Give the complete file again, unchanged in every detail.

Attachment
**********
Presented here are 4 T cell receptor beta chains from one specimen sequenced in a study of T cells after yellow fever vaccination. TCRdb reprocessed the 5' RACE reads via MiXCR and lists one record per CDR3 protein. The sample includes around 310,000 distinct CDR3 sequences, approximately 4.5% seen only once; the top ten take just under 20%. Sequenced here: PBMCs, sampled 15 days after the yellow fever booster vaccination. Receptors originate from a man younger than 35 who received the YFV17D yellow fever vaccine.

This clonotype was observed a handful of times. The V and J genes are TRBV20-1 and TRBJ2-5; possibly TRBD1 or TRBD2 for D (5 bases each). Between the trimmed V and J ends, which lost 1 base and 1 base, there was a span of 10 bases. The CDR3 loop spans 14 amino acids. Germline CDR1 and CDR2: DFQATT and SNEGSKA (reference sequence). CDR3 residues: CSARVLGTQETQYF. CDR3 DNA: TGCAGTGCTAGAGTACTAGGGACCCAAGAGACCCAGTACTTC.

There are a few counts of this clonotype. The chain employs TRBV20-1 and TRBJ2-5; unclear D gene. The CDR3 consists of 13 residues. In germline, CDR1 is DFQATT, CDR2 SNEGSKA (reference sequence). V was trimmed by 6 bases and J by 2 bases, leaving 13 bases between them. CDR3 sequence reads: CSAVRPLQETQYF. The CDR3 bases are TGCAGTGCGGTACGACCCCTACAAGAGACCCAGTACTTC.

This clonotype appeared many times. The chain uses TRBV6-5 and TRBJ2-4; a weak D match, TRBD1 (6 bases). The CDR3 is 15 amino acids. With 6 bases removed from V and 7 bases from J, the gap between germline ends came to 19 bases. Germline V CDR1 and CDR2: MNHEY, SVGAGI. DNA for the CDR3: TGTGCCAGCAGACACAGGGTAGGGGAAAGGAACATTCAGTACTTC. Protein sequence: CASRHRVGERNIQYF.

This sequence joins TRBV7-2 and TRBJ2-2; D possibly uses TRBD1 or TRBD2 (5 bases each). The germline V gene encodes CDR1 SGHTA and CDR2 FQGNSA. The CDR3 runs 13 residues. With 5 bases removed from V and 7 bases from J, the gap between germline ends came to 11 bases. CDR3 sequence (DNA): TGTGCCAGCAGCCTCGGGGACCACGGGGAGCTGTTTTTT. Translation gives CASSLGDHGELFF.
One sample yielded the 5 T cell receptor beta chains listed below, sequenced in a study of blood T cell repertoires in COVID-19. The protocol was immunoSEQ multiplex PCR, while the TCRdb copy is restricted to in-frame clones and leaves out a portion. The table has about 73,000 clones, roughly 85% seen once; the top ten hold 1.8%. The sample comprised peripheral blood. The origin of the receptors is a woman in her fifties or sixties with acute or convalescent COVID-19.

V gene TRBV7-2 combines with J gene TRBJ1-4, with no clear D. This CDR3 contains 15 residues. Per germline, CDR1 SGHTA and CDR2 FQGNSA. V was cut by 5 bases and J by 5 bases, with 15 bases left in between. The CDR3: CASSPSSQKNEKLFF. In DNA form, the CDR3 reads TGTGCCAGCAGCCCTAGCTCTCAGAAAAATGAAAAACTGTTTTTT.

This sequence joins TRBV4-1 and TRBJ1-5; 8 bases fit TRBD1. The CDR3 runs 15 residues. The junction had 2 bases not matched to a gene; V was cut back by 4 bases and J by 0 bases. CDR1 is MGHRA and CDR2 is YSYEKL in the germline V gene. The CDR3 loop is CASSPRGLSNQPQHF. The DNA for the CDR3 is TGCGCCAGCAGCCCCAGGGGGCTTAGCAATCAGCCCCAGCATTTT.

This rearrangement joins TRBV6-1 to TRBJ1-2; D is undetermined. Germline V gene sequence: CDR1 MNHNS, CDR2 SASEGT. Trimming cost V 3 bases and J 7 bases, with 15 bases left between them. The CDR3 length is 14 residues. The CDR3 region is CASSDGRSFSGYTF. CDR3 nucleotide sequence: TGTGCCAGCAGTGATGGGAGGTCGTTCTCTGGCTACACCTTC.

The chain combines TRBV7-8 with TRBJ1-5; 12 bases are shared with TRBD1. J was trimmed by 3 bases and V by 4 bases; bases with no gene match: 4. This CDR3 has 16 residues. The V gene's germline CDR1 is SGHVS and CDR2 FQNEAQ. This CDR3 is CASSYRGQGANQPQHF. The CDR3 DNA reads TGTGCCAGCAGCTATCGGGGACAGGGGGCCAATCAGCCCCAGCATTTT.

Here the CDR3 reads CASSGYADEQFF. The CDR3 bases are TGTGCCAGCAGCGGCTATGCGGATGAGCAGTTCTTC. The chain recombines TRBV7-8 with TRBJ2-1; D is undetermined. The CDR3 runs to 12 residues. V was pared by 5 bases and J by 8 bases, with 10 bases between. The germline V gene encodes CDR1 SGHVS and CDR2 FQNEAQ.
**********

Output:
Presented here are 4 T cell receptor beta chains from one specimen sequenced in a study of T cells after yellow fever vaccination. TCRdb reprocessed the 5' RACE reads via MiXCR and lists one record per CDR3 protein. The sample includes around 310,000 distinct CDR3 sequences, approximately 4.5% seen only once; the top ten take just under 20%. Sequenced here: PBMCs, sampled 15 days after the yellow fever booster vaccination. Receptors originate from a man younger than 35 who received the YFV17D yellow fever vaccine.

This clonotype was observed a handful of times. The V and J genes are TRBV20-1 and TRBJ2-5; possibly TRBD1 or TRBD2 for D (5 bases each). Between the trimmed V and J ends, which lost 1 base and 1 base, there was a span of 10 bases. The CDR3 loop spans 14 amino acids. Germline CDR1 and CDR2: DFQATT and SNEGSKA (reference sequence). CDR3 residues: CSARVLGTQETQYF. CDR3 DNA: TGCAGTGCTAGAGTACTAGGGACCCAAGAGACCCAGTACTTC.

There are a few counts of this clonotype. The chain employs TRBV20-1 and TRBJ2-5; unclear D gene. The CDR3 consists of 13 residues. In germline, CDR1 is DFQATT, CDR2 SNEGSKA (reference sequence). V was trimmed by 6 bases and J by 2 bases, leaving 13 bases between them. CDR3 sequence reads: CSAVRPLQETQYF. The CDR3 bases are TGCAGTGCGGTACGACCCCTACAAGAGACCCAGTACTTC.

This clonotype appeared many times. The chain uses TRBV6-5 and TRBJ2-4; a weak D match, TRBD1 (6 bases). The CDR3 is 15 amino acids. With 6 bases removed from V and 7 bases from J, the gap between germline ends came to 19 bases. Germline V CDR1 and CDR2: MNHEY, SVGAGI. DNA for the CDR3: TGTGCCAGCAGACACAGGGTAGGGGAAAGGAACATTCAGTACTTC. Protein sequence: CASRHRVGERNIQYF.

This sequence joins TRBV7-2 and TRBJ2-2; D possibly uses TRBD1 or TRBD2 (5 bases each). The germline V gene encodes CDR1 SGHTA and CDR2 FQGNSA. The CDR3 runs 13 residues. With 5 bases removed from V and 7 bases from J, the gap between germline ends came to 11 bases. CDR3 sequence (DNA): TGTGCCAGCAGCCTCGGGGACCACGGGGAGCTGTTTTTT. Translation gives CASSLGDHGELFF.
One sample yielded the 5 T cell receptor beta chains listed below, sequenced in a study of blood T cell repertoires in COVID-19. The protocol was immunoSEQ multiplex PCR, while the TCRdb copy is restricted to in-frame clones and leaves out a portion. The table has about 73,000 clones, roughly 85% seen once; the top ten hold 1.8%. The sample comprised peripheral blood. The origin of the receptors is a woman in her fifties or sixties with acute or convalescent COVID-19.

V gene TRBV7-2 combines with J gene TRBJ1-4, with no clear D. This CDR3 contains 15 residues. Per germline, CDR1 SGHTA and CDR2 FQGNSA. V was cut by 5 bases and J by 5 bases, with 15 bases left in between. The CDR3: CASSPSSQKNEKLFF. In DNA form, the CDR3 reads TGTGCCAGCAGCCCTAGCTCTCAGAAAAATGAAAAACTGTTTTTT.

This sequence joins TRBV4-1 and TRBJ1-5; 8 bases fit TRBD1. The CDR3 runs 15 residues. The junction had 2 bases not matched to a gene; V was cut back by 4 bases and J by 0 bases. CDR1 is MGHRA and CDR2 is YSYEKL in the germline V gene. The CDR3 loop is CASSPRGLSNQPQHF. The DNA for the CDR3 is TGCGCCAGCAGCCCCAGGGGGCTTAGCAATCAGCCCCAGCATTTT.

This rearrangement joins TRBV6-1 to TRBJ1-2; D is undetermined. Germline V gene sequence: CDR1 MNHNS, CDR2 SASEGT. Trimming cost V 3 bases and J 7 bases, with 15 bases left between them. The CDR3 length is 14 residues. The CDR3 region is CASSDGRSFSGYTF. CDR3 nucleotide sequence: TGTGCCAGCAGTGATGGGAGGTCGTTCTCTGGCTACACCTTC.

The chain combines TRBV7-8 with TRBJ1-5; 12 bases are shared with TRBD1. J was trimmed by 3 bases and V by 4 bases; bases with no gene match: 4. This CDR3 has 16 residues. The V gene's germline CDR1 is SGHVS and CDR2 FQNEAQ. This CDR3 is CASSYRGQGANQPQHF. The CDR3 DNA reads TGTGCCAGCAGCTATCGGGGACAGGGGGCCAATCAGCCCCAGCATTTT.

Here the CDR3 reads CASSGYADEQFF. The CDR3 bases are TGTGCCAGCAGCGGCTATGCGGATGAGCAGTTCTTC. The chain recombines TRBV7-8 with TRBJ2-1; D is undetermined. The CDR3 runs to 12 residues. V was pared by 5 bases and J by 8 bases, with 10 bases between. The germline V gene encodes CDR1 SGHVS and CDR2 FQNEAQ.